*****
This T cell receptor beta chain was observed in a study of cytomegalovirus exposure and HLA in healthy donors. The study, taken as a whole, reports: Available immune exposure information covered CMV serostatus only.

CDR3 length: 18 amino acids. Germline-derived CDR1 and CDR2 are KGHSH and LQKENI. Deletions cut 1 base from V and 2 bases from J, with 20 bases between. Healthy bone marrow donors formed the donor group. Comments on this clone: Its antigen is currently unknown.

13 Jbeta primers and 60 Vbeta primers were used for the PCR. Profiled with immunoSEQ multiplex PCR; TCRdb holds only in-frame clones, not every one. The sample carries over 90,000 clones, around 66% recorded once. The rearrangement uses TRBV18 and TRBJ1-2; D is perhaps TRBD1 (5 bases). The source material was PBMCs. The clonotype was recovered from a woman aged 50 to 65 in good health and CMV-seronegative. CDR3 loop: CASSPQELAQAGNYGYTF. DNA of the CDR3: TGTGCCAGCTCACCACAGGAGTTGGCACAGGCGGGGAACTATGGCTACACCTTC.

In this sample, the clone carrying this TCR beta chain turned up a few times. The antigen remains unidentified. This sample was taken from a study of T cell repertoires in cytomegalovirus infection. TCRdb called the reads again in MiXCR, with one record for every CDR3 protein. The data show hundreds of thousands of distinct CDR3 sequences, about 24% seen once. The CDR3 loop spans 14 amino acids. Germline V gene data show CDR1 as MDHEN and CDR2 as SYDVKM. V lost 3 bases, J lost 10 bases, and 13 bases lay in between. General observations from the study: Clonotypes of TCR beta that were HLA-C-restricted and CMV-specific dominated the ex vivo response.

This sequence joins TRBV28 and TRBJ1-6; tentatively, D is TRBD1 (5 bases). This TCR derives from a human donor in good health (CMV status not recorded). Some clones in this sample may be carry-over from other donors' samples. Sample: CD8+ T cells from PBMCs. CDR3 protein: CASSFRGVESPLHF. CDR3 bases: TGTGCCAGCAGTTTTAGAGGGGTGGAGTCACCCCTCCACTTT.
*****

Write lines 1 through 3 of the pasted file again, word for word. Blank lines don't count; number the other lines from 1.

This T cell receptor beta chain was observed in a study of cytomegalovirus exposure and HLA in healthy donors. The study, taken as a whole, reports: Available immune exposure information covered CMV serostatus only.

CDR3 length: 18 amino acids. Germline-derived CDR1 and CDR2 are KGHSH and LQKENI. Deletions cut 1 base from V and 2 bases from J, with 20 bases between. Healthy bone marrow donors formed the donor group. Comments on this clone: Its antigen is currently unknown.

13 Jbeta primers and 60 Vbeta primers were used for the PCR. Profiled with immunoSEQ multiplex PCR; TCRdb holds only in-frame clones, not every one. The sample carries over 90,000 clones, around 66% recorded once. The rearrangement uses TRBV18 and TRBJ1-2; D is perhaps TRBD1 (5 bases). The source material was PBMCs. The clonotype was recovered from a woman aged 50 to 65 in good health and CMV-seronegative. CDR3 loop: CASSPQELAQAGNYGYTF. DNA of the CDR3: TGTGCCAGCTCACCACAGGAGTTGGCACAGGCGGGGAACTATGGCTACACCTTC.